So in this case, let’s say we want to add the county
name attribute to our POINT dataset, which looks like this (notice there’s no
county field or
## USAF WBAN STN_NAME CTRY STATE CALL LAT LON ELEV_M BEGIN END STNID ELEV_M_SRTM_90m geometry ## 1 008268 99999 WXPOD8278 AF <NA> <NA> 32.950 65.567 1156.7 20100519 20120323 008268-99999 1160 POINT (65.567 32.95) ## 2 010010 99999 JAN MAYEN(NOR-NAVY) NO <NA> ENJA 70.933 -8.667 9.0 19310101 20190115 010010-99999 NA POINT (-8.667 70.933) ## 3 010014 99999 SORSTOKKEN NO <NA> ENSO 59.792 5.341 48.8 19861120 20190115 010014-99999 48 POINT (5.341 59.792) ## 4 010015 99999 BRINGELAND NO <NA> <NA> 61.383 5.867 327.0 19870117 20081231 010015-99999 NA POINT (5.867 61.383) ## 5 010016 99999 RORVIK/RYUM NO <NA> <NA> 64.850 11.233 14.0 19870116 19910806 010016-99999 NA POINT (11.233 64.85) ## 6 010017 99999 FRIGG NO <NA> ENFR 59.980 2.250 48.0 19880320 20050228 010017-99999 48 POINT (2.25 59.98)
So to spatially join the county
name attribute with the appropriate point locations, let’s use
st_join. If we use
left=TRUE here, our result will retain all the points in the dataset rather than just the the spatial overlaps (where points fall inside polygons). So
left=TRUE is essentially a
left=FALSE is equivalent to a
# For POINTS that fall within CA_counties, adds ATTRIBUTES, retains ALL pts if left=TRUE, otherwise uses inner_join isd_ca_co_pts <- st_join(isd_history, left = FALSE, ca_co["name"]) # join points # plot plot(isd_ca_co_pts$geometry, pch=21, cex=0.7, col="purple", bg="gray80") plot(ca_co$geometry, border="gray20", col=NA, add=T)
## USAF WBAN STN_NAME CTRY STATE CALL LAT LON ELEV_M BEGIN END STNID ELEV_M_SRTM_90m name ## 13545 690020 93218 JOLON HUNTER LIGGETT MIL RES US CA KHGT 36.000 -121.233 317.0 19640715 19970401 690020-93218 325 Monterey ## 13546 690020 99999 JOLON HUNTER LIGGETT MIL RES US CA KHGT 36.000 -121.233 317.0 20030702 20030801 690020-99999 325 Monterey ## 13547 690070 93217 FRITZSCHE AAF US CA KOAR 36.683 -121.767 43.0 19600404 19930831 690070-93217 32 Monterey ## 13552 690140 93101 EL TORO MCAS US CA KNZJ 33.667 -117.733 116.7 19890101 19990630 690140-93101 95 Orange ## 13553 690150 93121 TWENTY NINE PALMS US CA KNXP 34.300 -116.167 625.1 19900102 20190116 690150-93121 617 San Bernardino ## 13554 690150 99999 TWENTYNINE PALMS US CA KNXP 34.300 -116.167 626.0 19891115 19891229 690150-99999 617 San Bernardino ## geometry ## 13545 POINT (-121.233 36) ## 13546 POINT (-121.233 36) ## 13547 POINT (-121.767 36.683) ## 13552 POINT (-117.733 33.667) ## 13553 POINT (-116.167 34.3) ## 13554 POINT (-116.167 34.3)
Now we have only points that fall inside of a CA county, AND the new data frame now has a new column/attribute called “
name” (all our climate station points have a named CA county associated with them). We could easily specify additional columns inside our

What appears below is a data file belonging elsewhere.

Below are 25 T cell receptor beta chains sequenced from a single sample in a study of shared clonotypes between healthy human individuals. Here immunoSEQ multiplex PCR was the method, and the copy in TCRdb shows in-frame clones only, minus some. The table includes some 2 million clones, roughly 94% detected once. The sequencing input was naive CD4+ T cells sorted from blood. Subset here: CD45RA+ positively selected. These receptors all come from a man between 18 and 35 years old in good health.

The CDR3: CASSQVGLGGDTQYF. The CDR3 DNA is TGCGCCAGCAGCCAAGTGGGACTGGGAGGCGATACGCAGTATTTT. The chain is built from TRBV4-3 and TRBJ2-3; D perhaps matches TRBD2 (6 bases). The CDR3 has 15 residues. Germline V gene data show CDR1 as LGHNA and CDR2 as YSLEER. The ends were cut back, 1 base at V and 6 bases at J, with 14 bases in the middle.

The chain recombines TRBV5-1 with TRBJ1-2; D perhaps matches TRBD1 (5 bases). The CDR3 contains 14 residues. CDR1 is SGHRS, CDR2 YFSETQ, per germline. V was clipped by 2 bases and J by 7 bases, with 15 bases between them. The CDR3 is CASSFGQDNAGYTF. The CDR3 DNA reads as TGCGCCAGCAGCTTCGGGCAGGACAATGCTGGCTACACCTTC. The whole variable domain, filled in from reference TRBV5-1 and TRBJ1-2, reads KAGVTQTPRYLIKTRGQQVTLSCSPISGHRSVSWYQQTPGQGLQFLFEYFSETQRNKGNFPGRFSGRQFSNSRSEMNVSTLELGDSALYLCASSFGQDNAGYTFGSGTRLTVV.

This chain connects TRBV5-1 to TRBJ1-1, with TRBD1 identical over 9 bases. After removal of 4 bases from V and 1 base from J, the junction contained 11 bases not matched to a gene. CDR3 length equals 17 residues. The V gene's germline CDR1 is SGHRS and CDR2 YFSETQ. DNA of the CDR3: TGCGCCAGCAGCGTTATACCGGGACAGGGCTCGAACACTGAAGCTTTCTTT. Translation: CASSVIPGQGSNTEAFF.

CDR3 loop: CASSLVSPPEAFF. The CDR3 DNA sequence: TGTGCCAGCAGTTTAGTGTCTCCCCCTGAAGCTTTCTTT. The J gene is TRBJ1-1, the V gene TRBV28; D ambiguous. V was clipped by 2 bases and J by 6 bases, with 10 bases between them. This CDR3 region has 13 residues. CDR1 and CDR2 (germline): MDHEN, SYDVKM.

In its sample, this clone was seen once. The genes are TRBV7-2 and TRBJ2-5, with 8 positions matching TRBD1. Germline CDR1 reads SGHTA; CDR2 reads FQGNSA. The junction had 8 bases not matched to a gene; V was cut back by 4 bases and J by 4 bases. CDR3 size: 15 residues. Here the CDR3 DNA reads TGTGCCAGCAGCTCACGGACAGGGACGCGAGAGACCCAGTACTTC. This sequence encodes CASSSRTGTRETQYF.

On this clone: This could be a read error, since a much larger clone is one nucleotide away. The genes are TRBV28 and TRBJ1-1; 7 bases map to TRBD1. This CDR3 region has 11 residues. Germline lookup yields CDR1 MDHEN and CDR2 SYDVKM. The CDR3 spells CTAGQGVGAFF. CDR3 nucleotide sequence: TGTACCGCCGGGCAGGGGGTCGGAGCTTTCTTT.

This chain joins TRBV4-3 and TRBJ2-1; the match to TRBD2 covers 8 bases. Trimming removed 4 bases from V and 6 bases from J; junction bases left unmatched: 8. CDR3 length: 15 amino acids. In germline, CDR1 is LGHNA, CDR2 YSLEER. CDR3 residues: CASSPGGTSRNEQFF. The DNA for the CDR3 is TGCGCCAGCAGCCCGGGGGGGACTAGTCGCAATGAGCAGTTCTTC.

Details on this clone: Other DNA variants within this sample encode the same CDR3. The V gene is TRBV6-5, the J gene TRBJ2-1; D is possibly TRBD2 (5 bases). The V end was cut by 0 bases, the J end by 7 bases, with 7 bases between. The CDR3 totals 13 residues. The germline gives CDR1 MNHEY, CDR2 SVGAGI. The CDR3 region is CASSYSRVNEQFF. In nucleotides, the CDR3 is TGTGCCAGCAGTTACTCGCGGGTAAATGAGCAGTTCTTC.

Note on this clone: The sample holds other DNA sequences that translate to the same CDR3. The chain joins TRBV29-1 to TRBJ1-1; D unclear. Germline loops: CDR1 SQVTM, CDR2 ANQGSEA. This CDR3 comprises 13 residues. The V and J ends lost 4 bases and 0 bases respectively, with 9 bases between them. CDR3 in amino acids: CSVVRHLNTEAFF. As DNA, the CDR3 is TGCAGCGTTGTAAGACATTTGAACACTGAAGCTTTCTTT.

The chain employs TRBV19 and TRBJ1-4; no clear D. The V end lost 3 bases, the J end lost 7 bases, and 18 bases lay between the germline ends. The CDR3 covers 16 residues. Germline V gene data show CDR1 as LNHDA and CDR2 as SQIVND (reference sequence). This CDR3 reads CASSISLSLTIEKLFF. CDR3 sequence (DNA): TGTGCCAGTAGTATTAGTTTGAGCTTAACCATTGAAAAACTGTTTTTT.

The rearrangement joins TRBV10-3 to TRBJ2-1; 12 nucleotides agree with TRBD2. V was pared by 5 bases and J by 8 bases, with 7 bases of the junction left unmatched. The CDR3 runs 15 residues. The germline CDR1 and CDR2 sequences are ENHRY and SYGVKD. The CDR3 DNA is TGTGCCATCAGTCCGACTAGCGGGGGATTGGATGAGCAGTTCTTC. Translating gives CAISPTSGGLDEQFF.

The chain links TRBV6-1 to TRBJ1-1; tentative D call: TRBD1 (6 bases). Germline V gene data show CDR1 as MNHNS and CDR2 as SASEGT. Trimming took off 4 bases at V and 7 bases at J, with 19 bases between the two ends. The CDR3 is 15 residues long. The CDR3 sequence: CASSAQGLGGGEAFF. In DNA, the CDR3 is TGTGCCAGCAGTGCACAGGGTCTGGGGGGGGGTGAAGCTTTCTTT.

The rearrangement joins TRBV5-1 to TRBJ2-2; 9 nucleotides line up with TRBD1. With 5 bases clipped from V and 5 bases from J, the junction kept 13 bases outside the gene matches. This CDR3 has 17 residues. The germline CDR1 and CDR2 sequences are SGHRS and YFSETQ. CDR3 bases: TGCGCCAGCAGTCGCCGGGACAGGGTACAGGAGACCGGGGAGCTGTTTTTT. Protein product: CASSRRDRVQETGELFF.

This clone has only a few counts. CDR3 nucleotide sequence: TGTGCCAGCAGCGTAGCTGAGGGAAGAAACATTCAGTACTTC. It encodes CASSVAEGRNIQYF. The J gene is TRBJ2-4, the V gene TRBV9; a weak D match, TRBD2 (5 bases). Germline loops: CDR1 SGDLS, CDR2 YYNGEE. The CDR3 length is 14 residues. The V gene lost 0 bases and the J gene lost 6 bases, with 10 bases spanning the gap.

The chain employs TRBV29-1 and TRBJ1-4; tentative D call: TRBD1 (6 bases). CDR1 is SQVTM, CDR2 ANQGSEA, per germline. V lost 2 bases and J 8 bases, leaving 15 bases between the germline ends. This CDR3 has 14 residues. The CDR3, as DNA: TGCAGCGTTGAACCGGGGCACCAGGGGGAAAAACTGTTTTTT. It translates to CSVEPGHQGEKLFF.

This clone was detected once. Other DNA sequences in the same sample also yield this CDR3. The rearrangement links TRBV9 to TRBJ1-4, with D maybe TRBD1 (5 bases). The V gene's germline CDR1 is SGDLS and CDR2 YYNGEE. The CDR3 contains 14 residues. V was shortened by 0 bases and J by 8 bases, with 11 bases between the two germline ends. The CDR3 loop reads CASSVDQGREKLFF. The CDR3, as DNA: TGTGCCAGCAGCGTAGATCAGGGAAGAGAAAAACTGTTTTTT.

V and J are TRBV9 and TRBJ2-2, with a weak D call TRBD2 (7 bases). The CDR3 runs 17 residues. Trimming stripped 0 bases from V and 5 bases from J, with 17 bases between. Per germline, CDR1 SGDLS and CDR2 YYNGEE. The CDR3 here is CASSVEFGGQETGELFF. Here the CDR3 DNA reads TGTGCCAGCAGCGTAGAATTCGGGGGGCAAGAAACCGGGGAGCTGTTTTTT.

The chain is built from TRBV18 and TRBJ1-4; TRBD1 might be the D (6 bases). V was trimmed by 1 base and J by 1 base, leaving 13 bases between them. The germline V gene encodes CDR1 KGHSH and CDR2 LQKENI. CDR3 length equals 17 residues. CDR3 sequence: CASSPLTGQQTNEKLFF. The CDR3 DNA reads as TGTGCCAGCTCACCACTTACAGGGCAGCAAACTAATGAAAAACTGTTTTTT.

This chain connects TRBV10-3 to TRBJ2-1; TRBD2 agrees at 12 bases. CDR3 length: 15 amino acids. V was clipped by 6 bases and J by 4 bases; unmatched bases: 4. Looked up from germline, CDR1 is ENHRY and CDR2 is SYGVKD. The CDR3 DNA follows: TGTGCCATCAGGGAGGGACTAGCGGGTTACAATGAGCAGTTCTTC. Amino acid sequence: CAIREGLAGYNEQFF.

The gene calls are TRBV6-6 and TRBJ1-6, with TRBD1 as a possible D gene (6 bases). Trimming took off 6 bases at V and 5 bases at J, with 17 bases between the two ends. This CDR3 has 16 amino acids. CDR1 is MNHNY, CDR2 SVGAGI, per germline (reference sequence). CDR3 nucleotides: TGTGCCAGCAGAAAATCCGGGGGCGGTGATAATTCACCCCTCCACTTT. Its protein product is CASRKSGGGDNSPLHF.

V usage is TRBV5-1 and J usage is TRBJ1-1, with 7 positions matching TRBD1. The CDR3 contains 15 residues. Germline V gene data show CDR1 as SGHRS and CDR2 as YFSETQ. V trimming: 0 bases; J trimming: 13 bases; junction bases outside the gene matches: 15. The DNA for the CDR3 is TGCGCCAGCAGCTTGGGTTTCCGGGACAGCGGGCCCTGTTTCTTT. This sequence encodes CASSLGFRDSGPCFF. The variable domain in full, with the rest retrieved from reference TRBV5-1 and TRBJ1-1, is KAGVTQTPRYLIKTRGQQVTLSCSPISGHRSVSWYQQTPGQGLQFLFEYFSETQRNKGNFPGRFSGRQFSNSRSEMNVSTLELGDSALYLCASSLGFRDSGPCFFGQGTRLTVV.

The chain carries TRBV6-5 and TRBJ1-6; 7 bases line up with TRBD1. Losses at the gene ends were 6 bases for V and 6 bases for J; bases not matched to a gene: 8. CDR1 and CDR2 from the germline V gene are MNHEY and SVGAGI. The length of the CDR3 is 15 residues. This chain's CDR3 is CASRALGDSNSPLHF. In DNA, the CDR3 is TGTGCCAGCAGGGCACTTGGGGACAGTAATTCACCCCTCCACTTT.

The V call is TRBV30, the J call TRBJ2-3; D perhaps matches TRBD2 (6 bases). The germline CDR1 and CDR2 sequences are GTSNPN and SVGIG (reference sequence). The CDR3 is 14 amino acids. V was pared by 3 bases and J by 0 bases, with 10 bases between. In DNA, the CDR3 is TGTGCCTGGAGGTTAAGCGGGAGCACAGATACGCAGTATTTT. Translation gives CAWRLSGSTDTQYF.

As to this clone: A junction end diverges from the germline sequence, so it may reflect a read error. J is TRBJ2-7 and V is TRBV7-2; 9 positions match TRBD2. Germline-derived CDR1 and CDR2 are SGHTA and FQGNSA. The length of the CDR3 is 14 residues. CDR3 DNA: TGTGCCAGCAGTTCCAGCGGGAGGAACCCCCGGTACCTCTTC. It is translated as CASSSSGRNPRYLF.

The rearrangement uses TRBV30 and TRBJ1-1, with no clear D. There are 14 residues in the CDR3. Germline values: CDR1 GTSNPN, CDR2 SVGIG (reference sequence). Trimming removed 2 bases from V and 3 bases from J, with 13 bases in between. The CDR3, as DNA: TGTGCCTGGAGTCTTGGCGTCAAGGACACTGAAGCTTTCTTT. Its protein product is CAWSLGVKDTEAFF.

st_join function, or if we don’t specify any columns, then all columns from the polygon dataframe that spatially joined/matched the points data would be added to the points dataframe.
isd_ca_co_pts <- st_join(isd_history, left = FALSE, ca_co) # join all columns
Hopefully the above was useful…but let’s actually practice how we may use this by actually using some spatial joins to select and download some climate data from the
GSODR package, and then make some visualizations. To start, let’s take a look at what stations have data between 1980 and 2018. Check the
GSODR vignette for more details, I’m just applying some of the commands they lay describe.
Here we check what stations contain data between a given date range. Some of these stations go back to the 1930’s, but we’ll focus on 1980–2018.
Looks like there are 53 stations, and some counties have more than one. Let’s apply our spatial join powers to filter this list down a bit. Let’s:
nameattribute so we can calculate how many stations we have per county.
We’ll mainly use some basic
dplyr here, which is possible because as
sf objects, these are still simple data frames.
#class(stations) # sf object # calc number per county stations_n <- stations %>% rename(cnty_name=name) %>% # make column amore clear group_by(cnty_name) %>% mutate(n=n()) %>% ungroup() #class(stations_n) # still sf object # join back to county layer with a spatial join, using left=FALSE (same as "inner_join") ca_co_stations <- st_join(ca_co, stations_n, left = FALSE) # plot! ggplot() + geom_sf(data=ca) + geom_sf(data=ca_co_stations, aes(fill=as.factor(n)), lwd=0.4, alpha=0.4) + theme_bw()+ scale_fill_viridis_d("No. of Stations")+ ggtitle("Number of GSOD Stations with data 1980-2018 per County")
Well great, what do we do for counties with multiple stations? How about picking the station nearest the centroid of the county. Steps:
For Step 2, we’re going to use the
purrr package to
st_centroid function over each county in our dataframe. This is the equivalent of a for-loop, it just looks very different.
# STEP 1: filter to stations with n>1 stations_n2 <- stations_n %>% filter(n > 1) # STEP 2: Use "purrr" package with sf to get Centroid points for our counties with n>1 library(purrr) ca_co_centroid_pts <- ca_co_stations %>% filter(n > 1) %>% # add centroid values using the geometry column mutate(cent_lon=map_dbl(geometry, ~st_centroid(.x)[]), cent_lat=map_dbl(geometry, ~st_centroid(.x)[])) %>% as.data.frame() # convert to simple dataframe # make back into an sf object, but only using the centroid X/Ys we just made ca_co_centroid_pts <- st_as_sf(ca_co_centroid_pts, coords = c("cent_lon","cent_lat"), crs=4326, remove = FALSE) # plot! ggplot() + geom_sf(data=ca_co) + geom_sf(data=ca_co_centroid_pts, aes(fill=as.factor(n)), pch=21, size=4) + theme_bw()+ scale_fill_viridis_d("No. of Stations") + labs(subtitle = "Centroids for Counties with >1 GSOD Station")
Step 3: This is the trickiest part…
There are probably a few different ways to do this, but let’s try to use the one that seems simplest and uses the fewest lines of code. A handy package (